The Class is a big deal, and not merely because it was the Palme d’Or at this year’s Cannes Film Festival. A clever and charming pseudo-documentary, it gets inside one classroom of 30 or so 14-year-olds in a tough part of Paris over the course of a year. Structurally, it’s similar to Être et avoir, the actual documentary by Nicholas Philibert which was made in a tiny rural French school. But that was released in 2002. We’ve all grown up since then.
There are a few French cultural subtleties that it helps to know before seeing the film. As opposed to most other countries, teachers in France are managed nationally, not regionally. So once a teacher qualifies, they are given the least desirable jobs in the whole country from which to work their way up. Here in the UK, we know where the sink schools are in our council. Imagine if every school in your area was considered a sink school – and the teachers were the least qualified or competent nationally. These are the schools in the working-class parts and suburbs of Paris, which are very ethnically mixed. In France that ethnic mix is seen as nothing more than a coincidence. But the French are notoriously gun-shy at facing up to issues of race; under the principles of liberté and egalité, race is officially unimportant.
By setting his film in an inner-city school, director Laurent Cantet is making a political statement. But The Class is based on a muckraking book by Françoiis Bégaudeau, who plays a version of himself in his first acting role. The kids, aged 14 or so, all attended the real school in Paris where the film is set, and the movie was made through workshops and guided improvisations around a loosely structured script. Several cameras ran at all times, so there’s an enveloping sense of being in the middle of a real classroom, with secret texting, chewing on pens, balancing on chairs, and general kid-level slices of life all around.
Cantet very subtly builds a plot almost without letting the audience realise what has been going on. The focus is divided among the different kids, who are Malian, Turkish, Chinese, Moroccan, Guadeloupean and French, among other nationalities. A few seize the limelight for themselves, namely moody Khoumba (Rachel Régulier), cheeky Esmeralda (Esmeralda Ouertani) and troubled Souleymane (Franck Keita). François has taught French for four years and knows some of them already; there’s very little traditional action. In this film, it’s all about the conversational interactions and the language. The kids attempt to absorb his teachings about grammar, resist his idea that he should get to know them better, and, at one stage, goad him into losing his temper. In French there is a higher tolerance for low-level profanity, but it’s still startling to hear it coming from the mouth of a teacher. The subtitles do a good job of translating these nuances. This is especially important as two of the most serious incidents turn on people’s differing interpretations of something. What’s the difference between ‘you were like two skanks’ and ‘you were two skanks’? Is it a silly misunderstanding, or an insult worth fighting over? I was especially moved by the sad little moment at the end, where one of the quieter girls seeks reassurance from François, which she does not quite get.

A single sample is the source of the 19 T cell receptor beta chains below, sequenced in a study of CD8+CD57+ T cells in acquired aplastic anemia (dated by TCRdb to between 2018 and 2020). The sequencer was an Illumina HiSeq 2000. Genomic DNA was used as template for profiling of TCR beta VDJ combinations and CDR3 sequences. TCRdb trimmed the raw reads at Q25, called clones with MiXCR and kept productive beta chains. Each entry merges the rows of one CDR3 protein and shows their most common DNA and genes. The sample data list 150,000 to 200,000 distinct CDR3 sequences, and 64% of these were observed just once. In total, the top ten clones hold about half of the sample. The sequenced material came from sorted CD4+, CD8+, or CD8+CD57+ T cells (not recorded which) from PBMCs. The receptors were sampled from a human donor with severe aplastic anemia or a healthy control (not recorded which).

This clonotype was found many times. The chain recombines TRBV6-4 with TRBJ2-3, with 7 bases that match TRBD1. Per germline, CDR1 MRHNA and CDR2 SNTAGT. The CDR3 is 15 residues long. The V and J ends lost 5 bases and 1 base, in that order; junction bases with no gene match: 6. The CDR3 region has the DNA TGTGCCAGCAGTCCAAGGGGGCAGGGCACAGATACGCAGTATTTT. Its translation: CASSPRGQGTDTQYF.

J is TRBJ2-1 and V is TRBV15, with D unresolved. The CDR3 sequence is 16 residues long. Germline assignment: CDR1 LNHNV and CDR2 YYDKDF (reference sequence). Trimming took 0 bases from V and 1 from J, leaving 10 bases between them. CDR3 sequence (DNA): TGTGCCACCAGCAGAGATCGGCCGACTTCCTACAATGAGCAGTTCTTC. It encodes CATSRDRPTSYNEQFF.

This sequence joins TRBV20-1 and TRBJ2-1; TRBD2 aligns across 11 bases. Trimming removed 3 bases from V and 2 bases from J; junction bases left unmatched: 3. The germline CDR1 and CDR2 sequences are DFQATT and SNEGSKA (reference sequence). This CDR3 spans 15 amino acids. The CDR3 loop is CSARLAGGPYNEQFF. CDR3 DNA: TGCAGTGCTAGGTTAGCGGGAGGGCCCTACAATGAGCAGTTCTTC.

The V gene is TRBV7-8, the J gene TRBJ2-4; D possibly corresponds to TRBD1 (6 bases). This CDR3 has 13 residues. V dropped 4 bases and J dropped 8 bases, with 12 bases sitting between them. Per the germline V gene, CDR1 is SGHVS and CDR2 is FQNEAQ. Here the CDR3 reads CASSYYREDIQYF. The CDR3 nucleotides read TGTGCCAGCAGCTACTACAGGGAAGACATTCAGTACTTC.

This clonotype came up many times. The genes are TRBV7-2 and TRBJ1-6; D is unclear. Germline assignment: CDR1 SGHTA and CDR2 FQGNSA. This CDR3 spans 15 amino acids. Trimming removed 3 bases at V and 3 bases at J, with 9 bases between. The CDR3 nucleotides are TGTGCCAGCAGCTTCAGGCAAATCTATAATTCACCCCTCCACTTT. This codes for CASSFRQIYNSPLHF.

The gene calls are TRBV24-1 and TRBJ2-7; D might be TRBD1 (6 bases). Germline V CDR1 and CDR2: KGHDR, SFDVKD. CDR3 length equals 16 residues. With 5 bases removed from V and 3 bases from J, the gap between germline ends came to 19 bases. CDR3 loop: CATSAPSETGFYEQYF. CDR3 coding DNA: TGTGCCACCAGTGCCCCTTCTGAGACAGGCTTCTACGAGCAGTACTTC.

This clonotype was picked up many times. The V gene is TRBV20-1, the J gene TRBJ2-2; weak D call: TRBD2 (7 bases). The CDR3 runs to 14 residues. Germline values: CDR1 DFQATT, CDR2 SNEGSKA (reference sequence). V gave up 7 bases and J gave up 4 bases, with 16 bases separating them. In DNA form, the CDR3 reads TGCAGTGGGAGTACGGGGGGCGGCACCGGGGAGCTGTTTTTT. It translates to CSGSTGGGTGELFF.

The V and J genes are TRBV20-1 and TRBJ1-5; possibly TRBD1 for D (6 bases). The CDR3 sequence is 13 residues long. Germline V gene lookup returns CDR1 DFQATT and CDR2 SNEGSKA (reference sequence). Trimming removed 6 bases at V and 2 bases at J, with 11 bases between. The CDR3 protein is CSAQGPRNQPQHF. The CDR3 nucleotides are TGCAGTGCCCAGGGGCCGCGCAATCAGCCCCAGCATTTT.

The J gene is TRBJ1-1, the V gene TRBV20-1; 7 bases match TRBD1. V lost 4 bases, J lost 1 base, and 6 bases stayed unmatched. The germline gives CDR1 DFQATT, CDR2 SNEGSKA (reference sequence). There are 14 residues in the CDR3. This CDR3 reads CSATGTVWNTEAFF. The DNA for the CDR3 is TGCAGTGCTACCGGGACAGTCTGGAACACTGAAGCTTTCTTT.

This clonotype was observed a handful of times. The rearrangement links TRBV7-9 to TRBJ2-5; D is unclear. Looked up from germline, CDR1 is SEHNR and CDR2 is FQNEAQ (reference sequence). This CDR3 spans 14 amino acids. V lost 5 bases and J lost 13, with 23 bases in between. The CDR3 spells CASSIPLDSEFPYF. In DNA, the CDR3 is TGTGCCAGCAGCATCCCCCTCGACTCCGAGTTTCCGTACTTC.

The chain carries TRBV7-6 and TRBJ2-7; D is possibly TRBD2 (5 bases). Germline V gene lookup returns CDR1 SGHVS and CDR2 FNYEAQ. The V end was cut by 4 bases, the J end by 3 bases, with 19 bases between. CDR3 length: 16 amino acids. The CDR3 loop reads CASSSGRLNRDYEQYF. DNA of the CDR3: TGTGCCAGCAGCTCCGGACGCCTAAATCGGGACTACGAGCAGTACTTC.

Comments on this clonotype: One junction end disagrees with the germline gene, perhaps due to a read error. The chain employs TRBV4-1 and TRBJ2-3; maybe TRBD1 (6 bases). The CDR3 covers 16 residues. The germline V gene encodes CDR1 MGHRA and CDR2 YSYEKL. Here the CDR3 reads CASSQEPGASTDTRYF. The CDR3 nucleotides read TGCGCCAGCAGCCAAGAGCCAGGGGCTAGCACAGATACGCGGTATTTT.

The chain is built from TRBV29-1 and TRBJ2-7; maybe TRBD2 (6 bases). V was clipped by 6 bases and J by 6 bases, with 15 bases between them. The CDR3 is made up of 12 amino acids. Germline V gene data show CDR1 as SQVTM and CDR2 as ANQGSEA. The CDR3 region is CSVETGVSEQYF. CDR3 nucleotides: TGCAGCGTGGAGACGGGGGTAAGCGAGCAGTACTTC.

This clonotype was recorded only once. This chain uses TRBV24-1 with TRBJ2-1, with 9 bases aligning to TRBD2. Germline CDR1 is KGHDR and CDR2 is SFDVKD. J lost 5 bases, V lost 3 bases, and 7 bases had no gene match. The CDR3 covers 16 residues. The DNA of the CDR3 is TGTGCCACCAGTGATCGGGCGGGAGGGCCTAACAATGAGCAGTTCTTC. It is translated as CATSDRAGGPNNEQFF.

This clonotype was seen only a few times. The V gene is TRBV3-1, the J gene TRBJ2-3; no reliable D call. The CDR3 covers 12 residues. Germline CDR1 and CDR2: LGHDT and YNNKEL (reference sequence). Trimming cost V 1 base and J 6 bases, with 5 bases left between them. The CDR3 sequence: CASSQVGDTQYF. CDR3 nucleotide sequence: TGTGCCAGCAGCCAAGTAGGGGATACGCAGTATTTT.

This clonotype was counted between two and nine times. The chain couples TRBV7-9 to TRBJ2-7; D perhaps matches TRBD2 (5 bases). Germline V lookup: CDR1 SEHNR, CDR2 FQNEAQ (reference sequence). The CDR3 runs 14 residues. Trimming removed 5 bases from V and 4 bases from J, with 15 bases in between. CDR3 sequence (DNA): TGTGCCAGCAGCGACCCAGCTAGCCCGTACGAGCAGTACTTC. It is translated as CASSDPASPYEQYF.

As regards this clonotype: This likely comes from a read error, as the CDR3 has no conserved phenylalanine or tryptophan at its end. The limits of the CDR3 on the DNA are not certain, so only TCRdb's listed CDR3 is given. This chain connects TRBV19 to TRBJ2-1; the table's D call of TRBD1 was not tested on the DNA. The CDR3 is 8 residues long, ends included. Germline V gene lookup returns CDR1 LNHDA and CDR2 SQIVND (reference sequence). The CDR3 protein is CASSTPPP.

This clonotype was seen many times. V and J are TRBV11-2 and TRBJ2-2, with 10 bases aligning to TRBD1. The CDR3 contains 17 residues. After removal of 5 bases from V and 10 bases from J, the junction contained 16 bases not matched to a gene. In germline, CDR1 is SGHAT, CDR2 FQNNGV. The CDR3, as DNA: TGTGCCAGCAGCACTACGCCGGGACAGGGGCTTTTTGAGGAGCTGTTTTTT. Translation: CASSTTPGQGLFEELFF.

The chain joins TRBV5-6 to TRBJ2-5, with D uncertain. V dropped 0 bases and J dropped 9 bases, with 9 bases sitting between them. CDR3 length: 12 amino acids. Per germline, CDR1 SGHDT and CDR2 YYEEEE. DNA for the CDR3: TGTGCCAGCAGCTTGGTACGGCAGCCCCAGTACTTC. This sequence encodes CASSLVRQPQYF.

Most of the audience for The Class won’t have been in a class full of teenagers since they were teenagers themselves. The reenactment of the ebb and flow of young friendships, the social politics of a crowded classroom, and the power of the written word are achievements which can be appreciated worldwide. But there are elements of this movie that could only have been made in France – the student reps on the grading committee, for example, or the teachers’ unanimous agreement in the staffroom that a parent’s potential deportation is something to fight against. However there’s also one teacher’s furious rant about his students that’s quite upsetting in its vitriol, and the unpleasant and uncomfortable fact that the students identified as troublemakers are the blackest kids in the room. All the teachers are white; the only staff of colour are specifically identified as cleaners. When an international smash like Amélie can show a Paris with no black faces, is it a step forward that black characters are so fully integrated into the story? Or should there have been more thought in preventing casual stereotyping?
The Palme d’Or – the first awarded to a French film in 21 years – is an acknowledgement that the face of France has changed permanently. What started with Mathieu Kassovitz’s La Haine is becoming an overdue cinematic examination of how multiculturalism is shaping France. Cantet’s addition to the canon reminds all of us that kids are just kids, and every last one of them deserves a fair chance. Whether or not they currently can in France is another argument, but The Class, and its critical reception, proves the playing field certainly is changing.
The Class (Entre les murs) opens in the Netherlands on 29/11 and Russia on 4/12. It has been nominated as France’s entry to the Best Foreign Film Oscar in 2009.